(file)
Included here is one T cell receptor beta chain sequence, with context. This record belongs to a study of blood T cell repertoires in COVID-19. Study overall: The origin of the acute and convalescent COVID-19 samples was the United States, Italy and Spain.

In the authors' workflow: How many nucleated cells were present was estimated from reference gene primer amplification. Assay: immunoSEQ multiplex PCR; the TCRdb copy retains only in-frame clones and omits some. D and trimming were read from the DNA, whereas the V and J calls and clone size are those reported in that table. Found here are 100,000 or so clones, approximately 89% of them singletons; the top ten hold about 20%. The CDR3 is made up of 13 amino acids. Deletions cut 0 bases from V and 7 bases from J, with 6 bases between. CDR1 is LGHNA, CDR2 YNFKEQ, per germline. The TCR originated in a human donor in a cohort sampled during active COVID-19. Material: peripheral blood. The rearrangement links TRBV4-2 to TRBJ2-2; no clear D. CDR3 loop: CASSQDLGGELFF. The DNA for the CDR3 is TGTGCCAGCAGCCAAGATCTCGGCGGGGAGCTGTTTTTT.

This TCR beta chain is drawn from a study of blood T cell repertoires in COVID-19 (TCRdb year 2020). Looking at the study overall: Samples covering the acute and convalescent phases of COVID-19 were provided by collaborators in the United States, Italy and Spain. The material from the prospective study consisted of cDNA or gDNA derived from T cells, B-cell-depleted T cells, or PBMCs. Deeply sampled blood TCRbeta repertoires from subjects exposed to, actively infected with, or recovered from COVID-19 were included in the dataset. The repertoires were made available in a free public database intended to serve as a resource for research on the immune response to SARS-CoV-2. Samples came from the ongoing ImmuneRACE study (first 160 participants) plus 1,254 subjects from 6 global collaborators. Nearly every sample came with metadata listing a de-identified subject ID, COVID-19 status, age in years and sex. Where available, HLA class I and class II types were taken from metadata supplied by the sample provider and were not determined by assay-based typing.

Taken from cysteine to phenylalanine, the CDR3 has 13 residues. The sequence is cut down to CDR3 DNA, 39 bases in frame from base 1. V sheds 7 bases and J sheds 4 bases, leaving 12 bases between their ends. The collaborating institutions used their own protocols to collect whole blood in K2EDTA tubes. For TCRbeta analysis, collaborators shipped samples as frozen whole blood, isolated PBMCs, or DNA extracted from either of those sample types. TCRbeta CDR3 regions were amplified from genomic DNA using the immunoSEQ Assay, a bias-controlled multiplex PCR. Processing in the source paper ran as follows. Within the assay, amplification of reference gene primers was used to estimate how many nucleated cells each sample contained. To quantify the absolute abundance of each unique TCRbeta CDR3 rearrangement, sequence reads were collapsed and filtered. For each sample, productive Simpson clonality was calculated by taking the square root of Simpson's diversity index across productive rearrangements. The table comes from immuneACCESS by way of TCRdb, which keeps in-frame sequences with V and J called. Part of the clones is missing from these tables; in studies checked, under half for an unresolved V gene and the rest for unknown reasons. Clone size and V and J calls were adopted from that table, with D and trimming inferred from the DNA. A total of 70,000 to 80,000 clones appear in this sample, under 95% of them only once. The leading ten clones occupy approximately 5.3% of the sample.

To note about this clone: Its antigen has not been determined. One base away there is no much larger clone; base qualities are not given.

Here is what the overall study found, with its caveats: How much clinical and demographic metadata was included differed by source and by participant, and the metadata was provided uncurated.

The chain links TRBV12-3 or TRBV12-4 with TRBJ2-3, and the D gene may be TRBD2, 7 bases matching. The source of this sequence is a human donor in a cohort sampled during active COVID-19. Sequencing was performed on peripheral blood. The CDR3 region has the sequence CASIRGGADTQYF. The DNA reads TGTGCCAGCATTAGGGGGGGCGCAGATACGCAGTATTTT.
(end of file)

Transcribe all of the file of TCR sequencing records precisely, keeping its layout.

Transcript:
Included here is one T cell receptor beta chain sequence, with context. This record belongs to a study of blood T cell repertoires in COVID-19. Study overall: The origin of the acute and convalescent COVID-19 samples was the United States, Italy and Spain.

In the authors' workflow: How many nucleated cells were present was estimated from reference gene primer amplification. Assay: immunoSEQ multiplex PCR; the TCRdb copy retains only in-frame clones and omits some. D and trimming were read from the DNA, whereas the V and J calls and clone size are those reported in that table. Found here are 100,000 or so clones, approximately 89% of them singletons; the top ten hold about 20%. The CDR3 is made up of 13 amino acids. Deletions cut 0 bases from V and 7 bases from J, with 6 bases between. CDR1 is LGHNA, CDR2 YNFKEQ, per germline. The TCR originated in a human donor in a cohort sampled during active COVID-19. Material: peripheral blood. The rearrangement links TRBV4-2 to TRBJ2-2; no clear D. CDR3 loop: CASSQDLGGELFF. The DNA for the CDR3 is TGTGCCAGCAGCCAAGATCTCGGCGGGGAGCTGTTTTTT.

This TCR beta chain is drawn from a study of blood T cell repertoires in COVID-19 (TCRdb year 2020). Looking at the study overall: Samples covering the acute and convalescent phases of COVID-19 were provided by collaborators in the United States, Italy and Spain. The material from the prospective study consisted of cDNA or gDNA derived from T cells, B-cell-depleted T cells, or PBMCs. Deeply sampled blood TCRbeta repertoires from subjects exposed to, actively infected with, or recovered from COVID-19 were included in the dataset. The repertoires were made available in a free public database intended to serve as a resource for research on the immune response to SARS-CoV-2. Samples came from the ongoing ImmuneRACE study (first 160 participants) plus 1,254 subjects from 6 global collaborators. Nearly every sample came with metadata listing a de-identified subject ID, COVID-19 status, age in years and sex. Where available, HLA class I and class II types were taken from metadata supplied by the sample provider and were not determined by assay-based typing.

Taken from cysteine to phenylalanine, the CDR3 has 13 residues. The sequence is cut down to CDR3 DNA, 39 bases in frame from base 1. V sheds 7 bases and J sheds 4 bases, leaving 12 bases between their ends. The collaborating institutions used their own protocols to collect whole blood in K2EDTA tubes. For TCRbeta analysis, collaborators shipped samples as frozen whole blood, isolated PBMCs, or DNA extracted from either of those sample types. TCRbeta CDR3 regions were amplified from genomic DNA using the immunoSEQ Assay, a bias-controlled multiplex PCR. Processing in the source paper ran as follows. Within the assay, amplification of reference gene primers was used to estimate how many nucleated cells each sample contained. To quantify the absolute abundance of each unique TCRbeta CDR3 rearrangement, sequence reads were collapsed and filtered. For each sample, productive Simpson clonality was calculated by taking the square root of Simpson's diversity index across productive rearrangements. The table comes from immuneACCESS by way of TCRdb, which keeps in-frame sequences with V and J called. Part of the clones is missing from these tables; in studies checked, under half for an unresolved V gene and the rest for unknown reasons. Clone size and V and J calls were adopted from that table, with D and trimming inferred from the DNA. A total of 70,000 to 80,000 clones appear in this sample, under 95% of them only once. The leading ten clones occupy approximately 5.3% of the sample.

To note about this clone: Its antigen has not been determined. One base away there is no much larger clone; base qualities are not given.

Here is what the overall study found, with its caveats: How much clinical and demographic metadata was included differed by source and by participant, and the metadata was provided uncurated.

The chain links TRBV12-3 or TRBV12-4 with TRBJ2-3, and the D gene may be TRBD2, 7 bases matching. The source of this sequence is a human donor in a cohort sampled during active COVID-19. Sequencing was performed on peripheral blood. The CDR3 region has the sequence CASIRGGADTQYF. The DNA reads TGTGCCAGCATTAGGGGGGGCGCAGATACGCAGTATTTT.